Why do we consider Friday the 13th to be unlucky?

Alice Sholl
black cat
What if this cat blocks your path? [Photo: Pexels]

“It’s Friday the 13th this week”, we tell our friends and colleagues in a spooky voice, without really knowing what that day-date combination fuss is really about.

Far from an old-school outdated fear, many are still terrified of the day, and the phobia of the number 13 is called “triskaidekaphobia”. The fear of Friday the 13th is called “paraskevidekatriaphobia”.

So why is it meant to be unlucky? In Western superstition, many believe that it all originated in the Middle Ages or has biblical roots.

Some think it could originate from the story of Jesus’ last supper and crucifixion, as 13 individuals were there on the night before his death on Good Friday – the 13th being Judas, who betrayed Jesus.

Knock on wood [Photo: Pexels]

Historians also claim it could be the day in which Eve ate the apple from the Tree of Knowledge, or the great flood began.

Or alternatively, it could exist thanks to a catastrophic historical event – on Friday, October 13 1307, many of the Knights Templar were captured and tortured in France.

And back in the 14th century, Geoffrey Chaucer mentioned Friday being an unlucky day in the Canterbury Tales, writing: “And on a Friday fell all this mischance”.

There isn’t, however, nearly as much of a record of it being considered an ‘unlucky’ day as in the 19th century.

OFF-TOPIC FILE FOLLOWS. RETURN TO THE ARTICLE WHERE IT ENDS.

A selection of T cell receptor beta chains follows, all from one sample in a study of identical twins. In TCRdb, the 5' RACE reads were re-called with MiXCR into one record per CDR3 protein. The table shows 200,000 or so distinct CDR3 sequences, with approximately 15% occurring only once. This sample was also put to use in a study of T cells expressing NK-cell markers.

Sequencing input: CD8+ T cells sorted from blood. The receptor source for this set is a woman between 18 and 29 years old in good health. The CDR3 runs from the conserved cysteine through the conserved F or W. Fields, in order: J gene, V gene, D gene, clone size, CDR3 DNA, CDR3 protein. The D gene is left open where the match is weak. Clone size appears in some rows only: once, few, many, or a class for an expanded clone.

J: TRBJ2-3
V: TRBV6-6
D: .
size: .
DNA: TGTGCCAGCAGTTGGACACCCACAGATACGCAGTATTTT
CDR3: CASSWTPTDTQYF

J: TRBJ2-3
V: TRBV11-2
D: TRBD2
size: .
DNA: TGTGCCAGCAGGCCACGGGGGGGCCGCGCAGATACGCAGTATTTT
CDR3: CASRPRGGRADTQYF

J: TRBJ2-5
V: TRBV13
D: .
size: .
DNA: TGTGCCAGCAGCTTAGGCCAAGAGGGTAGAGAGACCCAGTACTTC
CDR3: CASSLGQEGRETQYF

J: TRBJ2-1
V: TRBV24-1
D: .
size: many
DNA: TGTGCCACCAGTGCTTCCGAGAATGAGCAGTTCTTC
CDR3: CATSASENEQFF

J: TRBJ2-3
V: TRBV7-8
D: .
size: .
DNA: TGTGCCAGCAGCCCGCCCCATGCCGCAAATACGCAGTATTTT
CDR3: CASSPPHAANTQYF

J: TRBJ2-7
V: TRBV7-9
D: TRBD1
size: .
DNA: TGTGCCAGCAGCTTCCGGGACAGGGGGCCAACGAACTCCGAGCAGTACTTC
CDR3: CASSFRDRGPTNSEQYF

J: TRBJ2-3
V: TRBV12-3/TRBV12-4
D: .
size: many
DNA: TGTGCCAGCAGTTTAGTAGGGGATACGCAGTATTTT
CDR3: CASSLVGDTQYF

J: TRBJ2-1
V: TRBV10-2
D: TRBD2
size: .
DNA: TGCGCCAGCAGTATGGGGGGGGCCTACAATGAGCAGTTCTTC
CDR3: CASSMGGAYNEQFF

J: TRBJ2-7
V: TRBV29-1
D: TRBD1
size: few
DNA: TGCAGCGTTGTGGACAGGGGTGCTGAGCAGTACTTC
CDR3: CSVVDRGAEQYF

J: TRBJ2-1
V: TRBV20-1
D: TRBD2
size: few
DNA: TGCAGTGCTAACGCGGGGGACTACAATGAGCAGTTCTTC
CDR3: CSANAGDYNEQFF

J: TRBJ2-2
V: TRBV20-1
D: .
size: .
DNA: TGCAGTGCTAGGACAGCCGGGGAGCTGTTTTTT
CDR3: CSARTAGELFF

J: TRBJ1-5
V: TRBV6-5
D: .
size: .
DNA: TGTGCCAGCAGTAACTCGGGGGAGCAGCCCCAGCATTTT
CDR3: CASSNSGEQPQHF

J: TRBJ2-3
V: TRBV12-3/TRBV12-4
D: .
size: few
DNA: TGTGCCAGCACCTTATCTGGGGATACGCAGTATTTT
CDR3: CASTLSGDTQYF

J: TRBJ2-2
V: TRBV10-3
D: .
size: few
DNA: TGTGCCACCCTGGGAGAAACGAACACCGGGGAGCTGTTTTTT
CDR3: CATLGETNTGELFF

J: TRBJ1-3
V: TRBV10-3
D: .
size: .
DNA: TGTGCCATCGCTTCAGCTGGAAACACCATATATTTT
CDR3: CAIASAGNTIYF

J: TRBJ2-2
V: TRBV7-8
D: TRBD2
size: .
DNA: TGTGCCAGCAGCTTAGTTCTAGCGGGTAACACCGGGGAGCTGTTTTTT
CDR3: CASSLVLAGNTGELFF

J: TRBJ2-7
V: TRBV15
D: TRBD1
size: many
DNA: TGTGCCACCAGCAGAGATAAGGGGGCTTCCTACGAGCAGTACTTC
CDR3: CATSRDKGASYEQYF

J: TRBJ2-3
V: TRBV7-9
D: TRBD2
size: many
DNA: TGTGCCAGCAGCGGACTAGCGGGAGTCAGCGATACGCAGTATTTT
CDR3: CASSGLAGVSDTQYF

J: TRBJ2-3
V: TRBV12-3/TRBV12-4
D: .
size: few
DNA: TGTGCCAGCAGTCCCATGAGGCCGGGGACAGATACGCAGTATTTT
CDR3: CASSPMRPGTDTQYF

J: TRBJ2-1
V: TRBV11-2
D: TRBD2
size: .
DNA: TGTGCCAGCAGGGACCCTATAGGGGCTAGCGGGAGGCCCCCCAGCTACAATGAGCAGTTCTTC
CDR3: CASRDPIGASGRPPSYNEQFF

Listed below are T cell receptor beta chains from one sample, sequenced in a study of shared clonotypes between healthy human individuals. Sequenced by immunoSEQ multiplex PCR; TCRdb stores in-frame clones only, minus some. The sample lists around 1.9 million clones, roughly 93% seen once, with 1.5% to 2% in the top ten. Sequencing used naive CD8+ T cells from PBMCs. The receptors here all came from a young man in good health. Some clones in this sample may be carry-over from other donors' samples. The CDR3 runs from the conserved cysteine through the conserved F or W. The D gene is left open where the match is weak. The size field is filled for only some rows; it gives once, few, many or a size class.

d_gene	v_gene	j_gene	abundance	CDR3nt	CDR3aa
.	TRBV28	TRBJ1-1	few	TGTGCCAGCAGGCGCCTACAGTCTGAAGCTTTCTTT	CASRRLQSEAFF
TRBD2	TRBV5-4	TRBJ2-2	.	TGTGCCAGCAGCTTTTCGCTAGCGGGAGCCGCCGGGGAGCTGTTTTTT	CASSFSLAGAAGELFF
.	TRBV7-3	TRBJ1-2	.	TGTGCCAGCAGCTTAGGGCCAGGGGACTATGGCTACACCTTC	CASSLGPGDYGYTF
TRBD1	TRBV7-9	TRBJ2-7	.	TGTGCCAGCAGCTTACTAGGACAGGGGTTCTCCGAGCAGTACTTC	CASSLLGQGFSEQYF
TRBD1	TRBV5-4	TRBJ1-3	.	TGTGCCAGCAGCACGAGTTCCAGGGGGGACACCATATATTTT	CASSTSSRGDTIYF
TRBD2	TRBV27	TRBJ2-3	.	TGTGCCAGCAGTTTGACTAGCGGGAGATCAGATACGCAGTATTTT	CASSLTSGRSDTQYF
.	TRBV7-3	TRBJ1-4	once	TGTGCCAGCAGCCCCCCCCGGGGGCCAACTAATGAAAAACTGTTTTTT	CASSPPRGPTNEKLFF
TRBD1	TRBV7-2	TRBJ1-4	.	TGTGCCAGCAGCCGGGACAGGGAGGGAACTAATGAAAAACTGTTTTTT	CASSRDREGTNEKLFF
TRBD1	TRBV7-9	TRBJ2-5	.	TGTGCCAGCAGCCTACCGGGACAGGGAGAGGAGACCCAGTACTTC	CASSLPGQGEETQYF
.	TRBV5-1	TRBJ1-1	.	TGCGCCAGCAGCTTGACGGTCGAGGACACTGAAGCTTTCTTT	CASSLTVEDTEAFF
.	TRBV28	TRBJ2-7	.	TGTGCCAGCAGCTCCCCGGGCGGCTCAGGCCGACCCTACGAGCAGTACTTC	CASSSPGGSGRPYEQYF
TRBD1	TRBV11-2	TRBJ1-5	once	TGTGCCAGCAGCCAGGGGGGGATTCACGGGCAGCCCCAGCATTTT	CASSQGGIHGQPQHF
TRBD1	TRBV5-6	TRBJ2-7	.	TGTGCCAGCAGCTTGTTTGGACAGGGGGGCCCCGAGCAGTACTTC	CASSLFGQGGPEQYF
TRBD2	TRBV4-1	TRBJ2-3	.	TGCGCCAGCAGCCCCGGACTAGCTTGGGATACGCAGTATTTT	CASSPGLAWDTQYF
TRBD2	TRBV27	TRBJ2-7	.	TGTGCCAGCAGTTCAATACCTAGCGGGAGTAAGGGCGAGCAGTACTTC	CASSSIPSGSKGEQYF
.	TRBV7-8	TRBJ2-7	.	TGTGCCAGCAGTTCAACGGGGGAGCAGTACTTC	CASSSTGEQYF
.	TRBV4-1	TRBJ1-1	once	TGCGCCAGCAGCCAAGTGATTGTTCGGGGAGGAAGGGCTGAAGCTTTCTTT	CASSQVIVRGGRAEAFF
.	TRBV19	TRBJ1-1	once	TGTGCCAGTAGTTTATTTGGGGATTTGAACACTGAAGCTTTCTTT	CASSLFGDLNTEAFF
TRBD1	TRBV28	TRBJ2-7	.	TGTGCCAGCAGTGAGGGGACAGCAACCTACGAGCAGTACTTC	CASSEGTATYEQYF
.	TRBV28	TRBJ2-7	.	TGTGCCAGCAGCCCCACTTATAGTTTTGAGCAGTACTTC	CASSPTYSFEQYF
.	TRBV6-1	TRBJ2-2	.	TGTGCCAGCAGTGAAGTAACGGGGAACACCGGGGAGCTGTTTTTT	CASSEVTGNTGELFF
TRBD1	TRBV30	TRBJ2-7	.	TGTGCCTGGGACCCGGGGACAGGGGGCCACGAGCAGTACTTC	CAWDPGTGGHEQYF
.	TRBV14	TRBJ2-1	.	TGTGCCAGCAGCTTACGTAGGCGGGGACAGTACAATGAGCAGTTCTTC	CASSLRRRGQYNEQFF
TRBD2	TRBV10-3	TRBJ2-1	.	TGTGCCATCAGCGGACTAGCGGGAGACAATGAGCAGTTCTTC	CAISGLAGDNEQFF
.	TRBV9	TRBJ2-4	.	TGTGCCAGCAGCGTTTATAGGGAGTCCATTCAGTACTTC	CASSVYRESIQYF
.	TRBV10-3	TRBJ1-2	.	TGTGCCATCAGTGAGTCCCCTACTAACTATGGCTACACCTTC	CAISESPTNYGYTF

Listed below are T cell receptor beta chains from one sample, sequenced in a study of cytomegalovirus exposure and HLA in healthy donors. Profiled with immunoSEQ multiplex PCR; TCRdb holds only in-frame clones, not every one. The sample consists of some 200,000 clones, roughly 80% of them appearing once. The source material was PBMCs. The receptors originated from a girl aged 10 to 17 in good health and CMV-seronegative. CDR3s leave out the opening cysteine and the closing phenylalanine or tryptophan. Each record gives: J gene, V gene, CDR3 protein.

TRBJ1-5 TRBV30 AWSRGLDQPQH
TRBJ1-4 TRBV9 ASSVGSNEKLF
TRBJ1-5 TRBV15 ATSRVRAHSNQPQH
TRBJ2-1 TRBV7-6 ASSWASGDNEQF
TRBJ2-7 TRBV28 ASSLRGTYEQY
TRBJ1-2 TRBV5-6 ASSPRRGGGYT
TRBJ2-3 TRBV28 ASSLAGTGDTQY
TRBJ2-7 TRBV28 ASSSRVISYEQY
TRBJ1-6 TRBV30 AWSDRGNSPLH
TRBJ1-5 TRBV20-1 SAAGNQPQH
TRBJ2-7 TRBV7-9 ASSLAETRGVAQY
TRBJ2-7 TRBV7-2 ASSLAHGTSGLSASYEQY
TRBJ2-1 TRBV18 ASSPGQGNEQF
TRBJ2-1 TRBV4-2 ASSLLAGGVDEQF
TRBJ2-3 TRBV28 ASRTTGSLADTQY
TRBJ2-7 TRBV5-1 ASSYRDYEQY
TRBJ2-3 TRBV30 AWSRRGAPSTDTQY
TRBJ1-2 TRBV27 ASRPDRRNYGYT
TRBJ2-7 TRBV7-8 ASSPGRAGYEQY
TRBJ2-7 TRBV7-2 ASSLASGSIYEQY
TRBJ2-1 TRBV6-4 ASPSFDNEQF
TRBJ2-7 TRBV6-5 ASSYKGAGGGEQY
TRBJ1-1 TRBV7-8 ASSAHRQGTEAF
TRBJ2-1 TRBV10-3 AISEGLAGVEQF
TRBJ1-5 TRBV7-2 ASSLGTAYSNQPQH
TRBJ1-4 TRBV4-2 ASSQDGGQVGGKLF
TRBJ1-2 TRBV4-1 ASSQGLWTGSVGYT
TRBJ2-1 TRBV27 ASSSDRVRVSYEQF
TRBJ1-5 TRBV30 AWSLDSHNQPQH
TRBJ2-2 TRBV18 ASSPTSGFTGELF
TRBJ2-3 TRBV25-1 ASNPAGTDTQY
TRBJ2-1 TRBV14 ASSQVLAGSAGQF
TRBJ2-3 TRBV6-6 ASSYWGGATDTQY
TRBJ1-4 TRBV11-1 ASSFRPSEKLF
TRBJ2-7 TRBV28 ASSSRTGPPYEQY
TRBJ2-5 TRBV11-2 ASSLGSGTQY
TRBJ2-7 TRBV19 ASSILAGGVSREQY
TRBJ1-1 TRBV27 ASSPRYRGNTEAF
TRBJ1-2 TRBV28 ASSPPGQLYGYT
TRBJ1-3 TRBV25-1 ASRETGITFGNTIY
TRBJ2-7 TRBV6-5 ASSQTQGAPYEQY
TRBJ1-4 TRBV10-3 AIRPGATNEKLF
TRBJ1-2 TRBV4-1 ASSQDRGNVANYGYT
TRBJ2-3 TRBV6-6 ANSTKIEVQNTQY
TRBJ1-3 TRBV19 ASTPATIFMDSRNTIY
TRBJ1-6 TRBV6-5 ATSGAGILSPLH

Is it from the bible? [Photo: Pexels]

We may have transformed a minor superstition into the famous thing we know today all by ourselves; a book by businessman Thomas Lawson called Friday the Thirteenth came out in 1907 in which a stockbroker takes advantage of the superstition to create panic at Wall Street on that day – and we all know the Friday the 13th franchise featuring Jason rather well by now.

And though it’s easy to assume that it’s the only day people around the world consider unlucky, as nearby as Italy, it’s actually Friday the 17th that’s considered to be unlucky, and the number 13 is seen as quite a lucky number.

So while there are several plausible reasons, it remains a mystery. Chances are it has several origins, and that the more we big it up every time it occurs, the superstition only grows stronger.

Why do you think we’re afraid of Friday the 13th? Tweet us at @YahooStyleUK.

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